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  1. #11
    Senior Member K9F's Avatar
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    Triumph motorcycles are akin to Avon Tyres, manufactured for the shitty British climate, I doubt you'll have any issues. I had two John Bloor Triumphs and kept one for over 20 years. Great machines with bullet proof engines. Enjoy it! I am sure you will!

    IF YOU GO THROUGH LIFE WITH YOUR HEAD IN THE SAND.....ALL PEOPLE WILL SEE IS AN ARSE!!
    TREAT EVERY DAY AS YOUR LAST.....ONE DAY YOU WILL BE RIGHT!!

  2. #12
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    Triumph motorcycles are akin to Avon Tyres, manufactured for the shitty British climate - including the chain and sprockets?

  3. #13
    Senior Member bluenose-1956's Avatar
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    I always preferred using Avon Roadrunners on my Triumph 750 twins, the TSX had an Avon Speedmaster on the front and a 16" Roadrunner on the rear as stock fitment. I couldn't get a rear Roadrunner for the Trident's 19" rear wheel, so I used Dunlop TT100's front and rear on it, those were great tyres in their day too.

    Of course tyre technology has moved on a lot in the last 35 to 40 years.

  4. #14
    Senior Member K9F's Avatar
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    Quote Originally Posted by bluenose-1956 View Post
    Of course tyre technology has moved on a lot in the last 35 to 40 years.
    It would appear from the OP that Harley-Davidson paint finish has not moved much at all!

    Johnny, Both my Trident and Daytona both gave me between 8-10k miles out of my chain and sprockets which I thought was pretty damn good the way I rode them at the time!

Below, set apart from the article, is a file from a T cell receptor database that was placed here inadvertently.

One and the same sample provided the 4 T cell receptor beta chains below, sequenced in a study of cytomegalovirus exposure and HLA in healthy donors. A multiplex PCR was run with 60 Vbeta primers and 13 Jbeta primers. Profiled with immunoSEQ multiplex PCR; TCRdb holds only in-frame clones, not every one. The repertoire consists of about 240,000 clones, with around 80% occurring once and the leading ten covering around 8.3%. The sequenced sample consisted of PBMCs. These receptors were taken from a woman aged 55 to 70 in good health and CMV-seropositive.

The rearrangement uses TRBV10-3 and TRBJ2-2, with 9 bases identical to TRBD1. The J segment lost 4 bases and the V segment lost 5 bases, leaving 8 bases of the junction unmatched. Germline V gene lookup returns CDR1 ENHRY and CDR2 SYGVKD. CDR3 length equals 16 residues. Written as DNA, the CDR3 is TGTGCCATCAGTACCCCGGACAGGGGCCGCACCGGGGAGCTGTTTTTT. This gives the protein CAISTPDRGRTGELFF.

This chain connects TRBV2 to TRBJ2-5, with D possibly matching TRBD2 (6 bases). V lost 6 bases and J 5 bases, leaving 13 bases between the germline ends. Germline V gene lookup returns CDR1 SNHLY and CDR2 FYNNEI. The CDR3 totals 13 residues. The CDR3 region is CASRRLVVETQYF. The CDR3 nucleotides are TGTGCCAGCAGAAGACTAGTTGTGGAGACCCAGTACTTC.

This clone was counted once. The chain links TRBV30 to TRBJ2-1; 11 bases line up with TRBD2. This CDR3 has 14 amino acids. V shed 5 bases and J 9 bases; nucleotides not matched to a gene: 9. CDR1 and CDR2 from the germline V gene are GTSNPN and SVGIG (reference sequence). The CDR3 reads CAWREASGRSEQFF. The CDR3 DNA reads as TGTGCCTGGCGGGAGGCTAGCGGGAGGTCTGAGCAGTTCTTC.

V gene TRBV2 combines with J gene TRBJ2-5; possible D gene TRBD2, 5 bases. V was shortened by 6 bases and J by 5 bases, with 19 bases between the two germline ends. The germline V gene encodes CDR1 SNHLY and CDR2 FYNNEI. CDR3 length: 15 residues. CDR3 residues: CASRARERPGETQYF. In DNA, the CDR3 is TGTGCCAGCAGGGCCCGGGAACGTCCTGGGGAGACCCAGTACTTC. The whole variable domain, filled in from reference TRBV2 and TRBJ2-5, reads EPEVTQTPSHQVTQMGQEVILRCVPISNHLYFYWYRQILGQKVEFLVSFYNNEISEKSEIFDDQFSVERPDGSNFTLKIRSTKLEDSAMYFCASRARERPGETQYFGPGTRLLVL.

IF YOU GO THROUGH LIFE WITH YOUR HEAD IN THE SAND.....ALL PEOPLE WILL SEE IS AN ARSE!!
    TREAT EVERY DAY AS YOUR LAST.....ONE DAY YOU WILL BE RIGHT!!

  5. #15
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    I don't disagree that a correctly tensioned and cleaned/lubricated chain can last the miles stated however if a bike were truly 'akin to Avon tyres and manufactured for the shitty British climate' then IMO a shaft drive would be superior then a belt and lastly chain.

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  7. #16
    Senior Member bluenose-1956's Avatar
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    I've owned two shafty's, both Moto Guzzi's of 1000 cc and 500 cc.

    I found the shaft made the rear wheel a bit twitchy if the throttle was opened in a sporting manner, it seemed like the throttle was directly connected to the back wheel. On wet roads I had to open the throttle with care to avoid the rear tyre sliding due to the torque reaction of the wheel.

    A shaft does have it's benefits in not having to be adjusted regularly, and as long as it's not leaking it won't throw lubricant over your back wheel and tyre.

    I think a chain is the best form of drive for a motorcycle, I got 10k miles out of a 630 'O' ring chain on my old Laverda 1200, their triple motor was a known chain stretcher.

  8. #17
    Senior Member Whistler's Avatar
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    Touch wood, other than a few fasteners that ACF50 cleared up ok, my Irons held up ok so far. I do go a bit just with ACF50 though.
    FTW )

  9. #18
    Senior Member Gettin'onabit's Avatar
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    Someone in this thread says Jap bike finish has gone down a bit lately - I'll bet he never saw Jap bike (or car) finish in the 60s and 70s.......Terrible chrome; terrible paint, lousy metal and welding; rusty bolts and crappy engine finish.